It is not necessary to use chlorinated water for handwashing during this COVID-19 outbreak as soap and water is highly effective in killing and removing SARS-CoV-2 from hands (see ‘Why does handwashing with soap work so well to prevent COVID-19?’). Using chlorinated water does kill viruses but may also cause skin or eye irritations so currently the WHO recommend using soap and water or alcohol-based hand sanitiser as both are gentler on skin. However, if the latter is not currently available or feasible, chlorinated water can be used as a temporary measure.

In some settings, such as those recently affected by Ebola outbreaks, there may be a precedent for handwashing with chlorine to combat the spread of disease. In these settings, it might be more acceptable to promote the use of chlorinated water at public handwashing facilities (but only if it proves challenging to promote handwashing with soap). Chlorinated water may also be considered in locations where soap supplies are limited. Chlorinated water should not be promoted as an option for handwashing at home. Chlorine can be a dangerous chemical and so it is important that it is stored and handled with care.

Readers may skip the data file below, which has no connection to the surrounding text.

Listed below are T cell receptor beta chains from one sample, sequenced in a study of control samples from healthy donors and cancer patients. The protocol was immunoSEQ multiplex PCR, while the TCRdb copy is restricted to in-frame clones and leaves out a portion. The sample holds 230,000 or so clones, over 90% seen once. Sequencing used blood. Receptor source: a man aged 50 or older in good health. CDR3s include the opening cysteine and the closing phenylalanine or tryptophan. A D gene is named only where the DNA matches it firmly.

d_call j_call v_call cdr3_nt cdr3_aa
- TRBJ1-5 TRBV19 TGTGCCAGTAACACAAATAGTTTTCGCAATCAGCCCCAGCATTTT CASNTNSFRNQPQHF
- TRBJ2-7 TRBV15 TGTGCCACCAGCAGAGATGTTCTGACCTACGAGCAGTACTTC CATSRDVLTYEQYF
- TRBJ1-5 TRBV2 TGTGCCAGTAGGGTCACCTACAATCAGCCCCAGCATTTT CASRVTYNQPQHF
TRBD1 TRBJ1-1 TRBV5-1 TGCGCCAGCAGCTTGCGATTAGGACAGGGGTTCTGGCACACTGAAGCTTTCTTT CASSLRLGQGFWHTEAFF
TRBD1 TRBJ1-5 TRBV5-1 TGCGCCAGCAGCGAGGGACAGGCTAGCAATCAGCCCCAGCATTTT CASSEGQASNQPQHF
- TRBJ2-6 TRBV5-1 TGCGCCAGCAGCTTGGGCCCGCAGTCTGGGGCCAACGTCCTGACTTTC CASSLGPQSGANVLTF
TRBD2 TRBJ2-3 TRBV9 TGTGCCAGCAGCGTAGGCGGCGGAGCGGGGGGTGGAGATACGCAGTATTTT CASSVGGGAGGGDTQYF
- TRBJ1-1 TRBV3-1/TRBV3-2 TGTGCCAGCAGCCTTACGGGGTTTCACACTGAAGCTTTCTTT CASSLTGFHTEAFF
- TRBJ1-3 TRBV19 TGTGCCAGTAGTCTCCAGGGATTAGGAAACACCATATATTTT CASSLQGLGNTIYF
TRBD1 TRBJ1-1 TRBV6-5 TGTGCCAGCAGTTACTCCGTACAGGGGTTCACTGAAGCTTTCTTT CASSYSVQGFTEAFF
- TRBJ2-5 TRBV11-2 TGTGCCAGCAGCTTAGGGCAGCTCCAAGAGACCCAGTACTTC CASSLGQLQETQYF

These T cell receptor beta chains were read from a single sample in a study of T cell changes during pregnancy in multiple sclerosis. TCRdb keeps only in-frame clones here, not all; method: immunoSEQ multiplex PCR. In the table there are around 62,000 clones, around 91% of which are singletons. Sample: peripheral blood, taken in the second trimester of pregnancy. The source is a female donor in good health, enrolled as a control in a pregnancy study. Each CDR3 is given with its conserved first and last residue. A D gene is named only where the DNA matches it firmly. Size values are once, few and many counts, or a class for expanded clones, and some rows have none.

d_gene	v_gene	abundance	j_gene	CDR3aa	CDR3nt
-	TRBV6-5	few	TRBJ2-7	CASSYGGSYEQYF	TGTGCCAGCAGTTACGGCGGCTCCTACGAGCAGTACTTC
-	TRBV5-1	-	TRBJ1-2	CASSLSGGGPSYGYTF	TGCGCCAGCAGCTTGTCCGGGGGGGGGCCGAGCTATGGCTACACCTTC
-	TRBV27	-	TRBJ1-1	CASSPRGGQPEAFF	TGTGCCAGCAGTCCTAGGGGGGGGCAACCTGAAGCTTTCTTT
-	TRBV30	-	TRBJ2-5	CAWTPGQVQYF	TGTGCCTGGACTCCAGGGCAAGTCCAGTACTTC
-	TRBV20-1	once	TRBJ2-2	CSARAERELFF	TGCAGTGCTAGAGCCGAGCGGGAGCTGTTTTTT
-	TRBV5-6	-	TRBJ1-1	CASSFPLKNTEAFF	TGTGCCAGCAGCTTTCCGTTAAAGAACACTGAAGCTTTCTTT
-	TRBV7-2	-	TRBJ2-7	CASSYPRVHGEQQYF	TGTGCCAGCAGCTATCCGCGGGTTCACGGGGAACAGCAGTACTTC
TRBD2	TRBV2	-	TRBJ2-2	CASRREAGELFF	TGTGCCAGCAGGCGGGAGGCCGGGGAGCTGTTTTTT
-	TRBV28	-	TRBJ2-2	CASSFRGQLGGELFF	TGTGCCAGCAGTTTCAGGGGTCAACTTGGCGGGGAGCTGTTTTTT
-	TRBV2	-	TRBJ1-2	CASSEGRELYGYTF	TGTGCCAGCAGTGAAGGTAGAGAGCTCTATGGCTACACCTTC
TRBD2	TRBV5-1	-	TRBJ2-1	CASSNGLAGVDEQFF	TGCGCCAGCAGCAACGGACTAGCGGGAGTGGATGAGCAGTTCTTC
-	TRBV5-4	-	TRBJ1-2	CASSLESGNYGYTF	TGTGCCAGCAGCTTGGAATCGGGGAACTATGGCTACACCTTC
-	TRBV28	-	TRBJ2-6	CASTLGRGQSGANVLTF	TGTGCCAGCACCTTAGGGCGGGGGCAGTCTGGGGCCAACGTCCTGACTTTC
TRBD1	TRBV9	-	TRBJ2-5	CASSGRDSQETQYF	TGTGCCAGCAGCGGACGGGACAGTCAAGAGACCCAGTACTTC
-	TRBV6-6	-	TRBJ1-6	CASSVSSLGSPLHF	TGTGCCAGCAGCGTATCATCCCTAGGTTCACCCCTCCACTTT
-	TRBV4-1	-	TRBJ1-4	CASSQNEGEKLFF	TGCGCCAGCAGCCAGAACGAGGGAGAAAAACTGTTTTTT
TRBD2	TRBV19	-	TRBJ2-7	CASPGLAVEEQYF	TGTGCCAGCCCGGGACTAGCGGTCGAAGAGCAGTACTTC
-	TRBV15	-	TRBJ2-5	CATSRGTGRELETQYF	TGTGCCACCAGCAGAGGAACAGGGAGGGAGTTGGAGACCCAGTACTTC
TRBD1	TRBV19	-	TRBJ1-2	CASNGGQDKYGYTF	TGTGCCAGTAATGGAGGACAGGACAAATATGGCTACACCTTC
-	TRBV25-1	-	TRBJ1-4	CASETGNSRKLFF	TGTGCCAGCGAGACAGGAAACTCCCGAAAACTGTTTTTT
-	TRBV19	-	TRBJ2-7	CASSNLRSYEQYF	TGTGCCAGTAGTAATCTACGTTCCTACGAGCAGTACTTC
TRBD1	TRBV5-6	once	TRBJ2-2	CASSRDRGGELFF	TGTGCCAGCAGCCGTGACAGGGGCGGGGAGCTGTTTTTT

If preparing chlorinated water for handwashing  then a 0.05% solution should be used. Follow the instructions from the CDC as shown below.  

Source: CDC

Summary of recommendations: 

  • Handwashing with chlorinated water (0.05%) is effective against SARS-CoV-2 but not necessary. 

  • Handwashing with soap or alcohol-based hand gel should be encouraged. 

Want to know more about COVID-19 and handwashing? 

Editor's note

Author: Sian White
Review: Katie Greenland, Ammar Fawzi
Last update: 11.08.2020

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